ttymon - port monitor for terminal ports



     /usr/lib/saf/ttymon  -g  [-d device]  [-h]  [-t timeout]  [-
     l ttylabel] [-p prompt] [-m modules] [-T termtype]


     ttymon is a STREAMS-based TTY port monitor.  Its function is
     to  monitor  ports,  to  set terminal modes, baud rates, and
     line disciplines for the ports, and   to  connect  users  or
     applications  to  services  associated  with the ports. Nor-
     mally, ttymon is configured  to run under the Service Access
     Controller, sac(1M), as part of the  Service Access Facility
     (SAF). It is configured using the  sacadm(1M) command.  Each
     instance  of  ttymon  can  monitor multiple ports. The ports
     monitored by an instance of ttymon are specified in the port
     monitor's  administrative  file.  The administrative file is
     configured using the pmadm(1M) and ttyadm(1M) commands. When
     an  instance  of  ttymon  is  invoked by the sac command, it
     starts to monitor its ports. For  each  port,  ttymon  first
     initializes the line disciplines, if they are specified, and
     the speed and terminal settings. For ports with  entries  in
     /etc/logindevperm,  device  owner, group and permissions are
     set. (See logindevperm(4).) The values used for  initializa-
     tion  are  taken  from the appropriate entry in the TTY set-
     tings file. This file is maintained by the sttydefs(1M) com-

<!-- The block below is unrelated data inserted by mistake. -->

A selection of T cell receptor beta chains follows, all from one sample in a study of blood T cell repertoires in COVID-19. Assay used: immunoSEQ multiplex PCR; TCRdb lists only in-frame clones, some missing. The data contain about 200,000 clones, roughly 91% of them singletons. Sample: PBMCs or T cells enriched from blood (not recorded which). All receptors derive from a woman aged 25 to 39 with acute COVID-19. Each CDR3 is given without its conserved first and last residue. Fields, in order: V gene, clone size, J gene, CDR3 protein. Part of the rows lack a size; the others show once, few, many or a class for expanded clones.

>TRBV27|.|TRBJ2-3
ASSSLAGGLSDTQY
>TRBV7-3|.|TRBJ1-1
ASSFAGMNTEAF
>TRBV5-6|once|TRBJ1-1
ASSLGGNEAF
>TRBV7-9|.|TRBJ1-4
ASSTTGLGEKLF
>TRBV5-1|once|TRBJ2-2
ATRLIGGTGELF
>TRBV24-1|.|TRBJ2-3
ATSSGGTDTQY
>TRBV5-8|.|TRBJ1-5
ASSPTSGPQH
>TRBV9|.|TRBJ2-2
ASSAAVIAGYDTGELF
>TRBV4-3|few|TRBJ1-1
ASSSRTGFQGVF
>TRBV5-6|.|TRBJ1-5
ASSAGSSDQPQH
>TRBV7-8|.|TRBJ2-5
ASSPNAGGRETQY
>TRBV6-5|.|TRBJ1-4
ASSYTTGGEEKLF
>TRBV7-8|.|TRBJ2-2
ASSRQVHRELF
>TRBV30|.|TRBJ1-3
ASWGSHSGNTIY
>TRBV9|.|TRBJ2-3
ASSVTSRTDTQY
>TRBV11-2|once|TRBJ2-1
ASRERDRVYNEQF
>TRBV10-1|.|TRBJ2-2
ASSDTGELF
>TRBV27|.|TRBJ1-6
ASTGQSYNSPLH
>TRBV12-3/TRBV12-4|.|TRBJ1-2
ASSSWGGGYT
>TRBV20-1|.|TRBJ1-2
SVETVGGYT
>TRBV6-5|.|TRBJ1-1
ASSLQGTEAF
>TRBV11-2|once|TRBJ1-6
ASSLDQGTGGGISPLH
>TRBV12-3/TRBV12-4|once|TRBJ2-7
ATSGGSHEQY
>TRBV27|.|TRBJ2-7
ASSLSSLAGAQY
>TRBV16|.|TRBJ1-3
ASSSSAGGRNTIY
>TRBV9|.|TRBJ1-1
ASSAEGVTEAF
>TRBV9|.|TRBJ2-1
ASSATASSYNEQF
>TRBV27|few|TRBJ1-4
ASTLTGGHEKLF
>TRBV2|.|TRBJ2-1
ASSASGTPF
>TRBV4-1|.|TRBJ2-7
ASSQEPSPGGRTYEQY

mand.  Default  line disciplines on ports are usually set up
     by the autopush(1M) command of the Autopush Facility.

     ttymon then writes the prompt and waits for user  input.  If
     the user indicates that the speed is inappropriate by press-
     ing the BREAK key, ttymon tries the next  speed  and  writes
     the  prompt  again.  When  valid  input  is received, ttymon
     interprets the per-service configuration file  for the port,
     if  one  exists,  creates  a  utmpx  entry  if required (see
     utmpx(4)), establishes the  service  environment,  and  then
     invokes  the  service  associated with the port. Valid input
     consists of a string of at least one non-newline  character,
     terminated  by  a  carriage  return.  After the service ter-
     minates,  ttymon cleans up the utmpx entry, if  one  exists,
     and returns the port to its initial state.

     If autobaud is enabled for a port, ttymon will try to deter-